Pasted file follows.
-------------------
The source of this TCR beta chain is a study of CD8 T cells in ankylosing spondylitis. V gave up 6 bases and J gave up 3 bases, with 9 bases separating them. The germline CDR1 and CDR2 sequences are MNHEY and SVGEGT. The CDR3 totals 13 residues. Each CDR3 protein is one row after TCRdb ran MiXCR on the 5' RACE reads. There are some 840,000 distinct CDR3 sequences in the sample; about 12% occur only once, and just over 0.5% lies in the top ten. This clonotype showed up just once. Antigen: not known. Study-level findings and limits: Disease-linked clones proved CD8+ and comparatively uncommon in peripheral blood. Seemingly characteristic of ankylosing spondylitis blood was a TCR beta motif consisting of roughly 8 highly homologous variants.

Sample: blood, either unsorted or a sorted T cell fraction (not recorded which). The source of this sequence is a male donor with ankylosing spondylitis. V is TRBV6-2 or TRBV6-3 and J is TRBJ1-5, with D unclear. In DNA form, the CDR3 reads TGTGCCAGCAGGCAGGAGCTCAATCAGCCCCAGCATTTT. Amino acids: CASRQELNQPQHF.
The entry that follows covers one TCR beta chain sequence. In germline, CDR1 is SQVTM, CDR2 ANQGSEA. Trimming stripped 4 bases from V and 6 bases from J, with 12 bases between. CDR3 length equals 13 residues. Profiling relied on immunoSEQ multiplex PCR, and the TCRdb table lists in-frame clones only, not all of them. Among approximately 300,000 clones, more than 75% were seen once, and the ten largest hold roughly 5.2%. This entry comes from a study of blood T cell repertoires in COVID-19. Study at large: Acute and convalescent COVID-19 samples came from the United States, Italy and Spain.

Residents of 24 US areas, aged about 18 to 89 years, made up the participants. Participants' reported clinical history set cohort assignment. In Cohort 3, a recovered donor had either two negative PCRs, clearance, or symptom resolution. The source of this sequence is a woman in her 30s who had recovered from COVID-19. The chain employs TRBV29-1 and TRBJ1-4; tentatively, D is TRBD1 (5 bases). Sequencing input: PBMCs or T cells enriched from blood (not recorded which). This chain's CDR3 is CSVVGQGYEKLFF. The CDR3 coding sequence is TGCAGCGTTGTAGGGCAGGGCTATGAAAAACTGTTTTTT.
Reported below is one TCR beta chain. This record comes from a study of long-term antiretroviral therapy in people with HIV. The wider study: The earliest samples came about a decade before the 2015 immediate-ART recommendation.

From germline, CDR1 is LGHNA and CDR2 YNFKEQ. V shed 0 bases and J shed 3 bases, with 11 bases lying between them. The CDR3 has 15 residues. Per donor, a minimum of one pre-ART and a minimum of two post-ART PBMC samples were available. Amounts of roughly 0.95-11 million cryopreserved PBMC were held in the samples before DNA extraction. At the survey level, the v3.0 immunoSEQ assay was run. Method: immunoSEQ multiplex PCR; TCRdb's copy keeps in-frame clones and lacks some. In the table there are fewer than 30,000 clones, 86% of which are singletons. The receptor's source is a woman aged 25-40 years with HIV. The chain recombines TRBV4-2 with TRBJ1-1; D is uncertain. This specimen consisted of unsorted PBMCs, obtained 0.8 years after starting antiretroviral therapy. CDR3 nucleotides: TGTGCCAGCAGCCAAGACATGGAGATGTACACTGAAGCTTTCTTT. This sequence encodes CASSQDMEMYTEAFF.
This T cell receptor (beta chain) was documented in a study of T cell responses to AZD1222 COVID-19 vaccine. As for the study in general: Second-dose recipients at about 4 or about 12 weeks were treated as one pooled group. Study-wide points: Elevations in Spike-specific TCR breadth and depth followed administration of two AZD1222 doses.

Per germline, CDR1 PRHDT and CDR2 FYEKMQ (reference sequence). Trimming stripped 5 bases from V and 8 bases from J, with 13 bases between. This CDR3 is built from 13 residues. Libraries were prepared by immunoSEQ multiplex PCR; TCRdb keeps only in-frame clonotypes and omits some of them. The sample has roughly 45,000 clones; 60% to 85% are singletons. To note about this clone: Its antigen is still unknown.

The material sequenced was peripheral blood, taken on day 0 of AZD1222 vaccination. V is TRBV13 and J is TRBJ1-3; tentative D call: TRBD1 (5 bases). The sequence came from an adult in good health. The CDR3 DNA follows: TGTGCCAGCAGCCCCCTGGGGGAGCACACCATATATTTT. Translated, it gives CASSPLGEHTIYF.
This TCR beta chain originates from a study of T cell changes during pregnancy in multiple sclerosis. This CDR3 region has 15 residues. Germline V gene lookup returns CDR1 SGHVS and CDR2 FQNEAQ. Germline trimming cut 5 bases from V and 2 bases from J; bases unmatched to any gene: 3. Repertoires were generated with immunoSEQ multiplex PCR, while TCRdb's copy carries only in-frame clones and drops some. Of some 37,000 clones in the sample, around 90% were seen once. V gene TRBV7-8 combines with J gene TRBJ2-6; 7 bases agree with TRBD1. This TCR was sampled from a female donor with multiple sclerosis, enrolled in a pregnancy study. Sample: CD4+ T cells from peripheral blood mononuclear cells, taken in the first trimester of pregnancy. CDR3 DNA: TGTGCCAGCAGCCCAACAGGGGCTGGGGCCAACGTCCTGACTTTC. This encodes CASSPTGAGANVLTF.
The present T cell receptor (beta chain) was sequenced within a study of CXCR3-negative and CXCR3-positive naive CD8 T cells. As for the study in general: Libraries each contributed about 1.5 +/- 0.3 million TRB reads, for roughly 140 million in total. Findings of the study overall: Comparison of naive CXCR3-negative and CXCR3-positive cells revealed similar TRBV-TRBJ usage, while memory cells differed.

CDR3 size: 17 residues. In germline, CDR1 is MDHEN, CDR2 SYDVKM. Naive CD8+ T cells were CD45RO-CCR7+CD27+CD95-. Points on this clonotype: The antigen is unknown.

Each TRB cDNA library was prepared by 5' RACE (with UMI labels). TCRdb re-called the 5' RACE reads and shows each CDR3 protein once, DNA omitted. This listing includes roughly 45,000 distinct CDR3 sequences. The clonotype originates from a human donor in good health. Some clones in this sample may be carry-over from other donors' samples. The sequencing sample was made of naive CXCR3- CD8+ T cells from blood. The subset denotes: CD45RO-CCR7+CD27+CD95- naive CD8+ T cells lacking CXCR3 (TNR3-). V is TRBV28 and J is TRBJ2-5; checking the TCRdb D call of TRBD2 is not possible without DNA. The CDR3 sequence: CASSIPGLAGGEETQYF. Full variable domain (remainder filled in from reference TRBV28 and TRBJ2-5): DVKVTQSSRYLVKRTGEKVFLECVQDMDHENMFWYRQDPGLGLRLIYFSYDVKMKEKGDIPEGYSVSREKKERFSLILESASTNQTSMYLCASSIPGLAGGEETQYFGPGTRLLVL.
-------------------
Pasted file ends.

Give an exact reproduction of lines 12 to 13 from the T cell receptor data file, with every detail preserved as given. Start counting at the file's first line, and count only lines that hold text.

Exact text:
CDR3 size: 17 residues. In germline, CDR1 is MDHEN, CDR2 SYDVKM. Naive CD8+ T cells were CD45RO-CCR7+CD27+CD95-. Points on this clonotype: The antigen is unknown.

Each TRB cDNA library was prepared by 5' RACE (with UMI labels). TCRdb re-called the 5' RACE reads and shows each CDR3 protein once, DNA omitted. This listing includes roughly 45,000 distinct CDR3 sequences. The clonotype originates from a human donor in good health. Some clones in this sample may be carry-over from other donors' samples. The sequencing sample was made of naive CXCR3- CD8+ T cells from blood. The subset denotes: CD45RO-CCR7+CD27+CD95- naive CD8+ T cells lacking CXCR3 (TNR3-). V is TRBV28 and J is TRBJ2-5; checking the TCRdb D call of TRBD2 is not possible without DNA. The CDR3 sequence: CASSIPGLAGGEETQYF. Full variable domain (remainder filled in from reference TRBV28 and TRBJ2-5): DVKVTQSSRYLVKRTGEKVFLECVQDMDHENMFWYRQDPGLGLRLIYFSYDVKMKEKGDIPEGYSVSREKKERFSLILESASTNQTSMYLCASSIPGLAGGEETQYFGPGTRLLVL.